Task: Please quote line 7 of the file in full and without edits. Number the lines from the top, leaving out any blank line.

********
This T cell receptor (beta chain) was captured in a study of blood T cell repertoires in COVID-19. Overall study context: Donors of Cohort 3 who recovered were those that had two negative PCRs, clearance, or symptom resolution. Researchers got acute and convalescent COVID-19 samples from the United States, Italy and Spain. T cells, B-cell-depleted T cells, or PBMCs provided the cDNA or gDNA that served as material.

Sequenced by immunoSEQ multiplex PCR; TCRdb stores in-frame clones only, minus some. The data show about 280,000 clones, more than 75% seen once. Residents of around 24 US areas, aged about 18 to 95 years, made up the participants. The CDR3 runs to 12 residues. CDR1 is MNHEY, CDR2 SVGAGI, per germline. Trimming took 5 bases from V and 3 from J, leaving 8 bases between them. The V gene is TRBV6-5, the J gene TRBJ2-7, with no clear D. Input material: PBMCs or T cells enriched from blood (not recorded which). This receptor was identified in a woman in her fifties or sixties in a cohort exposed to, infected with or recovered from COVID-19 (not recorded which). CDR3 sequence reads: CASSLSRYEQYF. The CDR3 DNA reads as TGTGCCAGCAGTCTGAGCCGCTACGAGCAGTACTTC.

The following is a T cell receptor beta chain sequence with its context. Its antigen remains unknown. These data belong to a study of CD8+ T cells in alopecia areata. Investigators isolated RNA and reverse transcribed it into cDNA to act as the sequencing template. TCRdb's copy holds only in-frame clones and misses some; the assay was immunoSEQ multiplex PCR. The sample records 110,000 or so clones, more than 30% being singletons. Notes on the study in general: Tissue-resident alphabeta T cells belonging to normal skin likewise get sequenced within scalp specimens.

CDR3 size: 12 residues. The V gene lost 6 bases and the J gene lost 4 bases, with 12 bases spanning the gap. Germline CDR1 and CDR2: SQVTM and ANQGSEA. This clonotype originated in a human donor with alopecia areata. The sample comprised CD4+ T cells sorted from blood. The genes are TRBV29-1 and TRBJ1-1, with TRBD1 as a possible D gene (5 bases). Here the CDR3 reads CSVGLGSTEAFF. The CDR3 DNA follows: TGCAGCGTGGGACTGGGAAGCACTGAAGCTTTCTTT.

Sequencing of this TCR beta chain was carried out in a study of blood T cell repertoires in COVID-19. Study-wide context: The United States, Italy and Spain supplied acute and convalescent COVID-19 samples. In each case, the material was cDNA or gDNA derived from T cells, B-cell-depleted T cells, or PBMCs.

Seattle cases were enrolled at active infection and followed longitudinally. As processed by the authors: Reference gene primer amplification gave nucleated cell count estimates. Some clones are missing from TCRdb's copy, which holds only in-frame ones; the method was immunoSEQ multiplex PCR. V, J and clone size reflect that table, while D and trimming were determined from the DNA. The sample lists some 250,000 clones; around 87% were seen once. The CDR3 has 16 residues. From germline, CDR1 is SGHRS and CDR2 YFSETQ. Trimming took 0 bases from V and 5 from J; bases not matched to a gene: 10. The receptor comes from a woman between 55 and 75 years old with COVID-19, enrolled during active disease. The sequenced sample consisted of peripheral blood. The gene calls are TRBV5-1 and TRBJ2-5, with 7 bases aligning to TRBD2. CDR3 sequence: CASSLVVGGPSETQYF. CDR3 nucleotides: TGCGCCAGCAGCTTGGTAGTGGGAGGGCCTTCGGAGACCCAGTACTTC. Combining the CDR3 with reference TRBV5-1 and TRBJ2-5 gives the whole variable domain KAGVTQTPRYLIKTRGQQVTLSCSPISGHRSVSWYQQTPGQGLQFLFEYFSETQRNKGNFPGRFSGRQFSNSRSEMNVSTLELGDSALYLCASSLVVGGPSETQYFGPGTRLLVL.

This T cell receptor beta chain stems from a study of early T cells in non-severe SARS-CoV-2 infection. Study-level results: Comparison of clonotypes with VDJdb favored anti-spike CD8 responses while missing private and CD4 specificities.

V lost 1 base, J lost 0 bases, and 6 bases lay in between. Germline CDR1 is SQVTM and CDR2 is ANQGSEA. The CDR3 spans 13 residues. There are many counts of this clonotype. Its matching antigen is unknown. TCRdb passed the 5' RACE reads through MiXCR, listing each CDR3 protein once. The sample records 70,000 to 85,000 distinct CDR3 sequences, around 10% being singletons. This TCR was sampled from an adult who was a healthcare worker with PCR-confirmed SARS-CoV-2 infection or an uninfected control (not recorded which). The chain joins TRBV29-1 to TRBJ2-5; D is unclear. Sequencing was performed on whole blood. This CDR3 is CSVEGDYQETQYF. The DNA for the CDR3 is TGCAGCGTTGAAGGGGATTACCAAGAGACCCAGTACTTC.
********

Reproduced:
This T cell receptor beta chain stems from a study of early T cells in non-severe SARS-CoV-2 infection. Study-level results: Comparison of clonotypes with VDJdb favored anti-spike CD8 responses while missing private and CD4 specificities.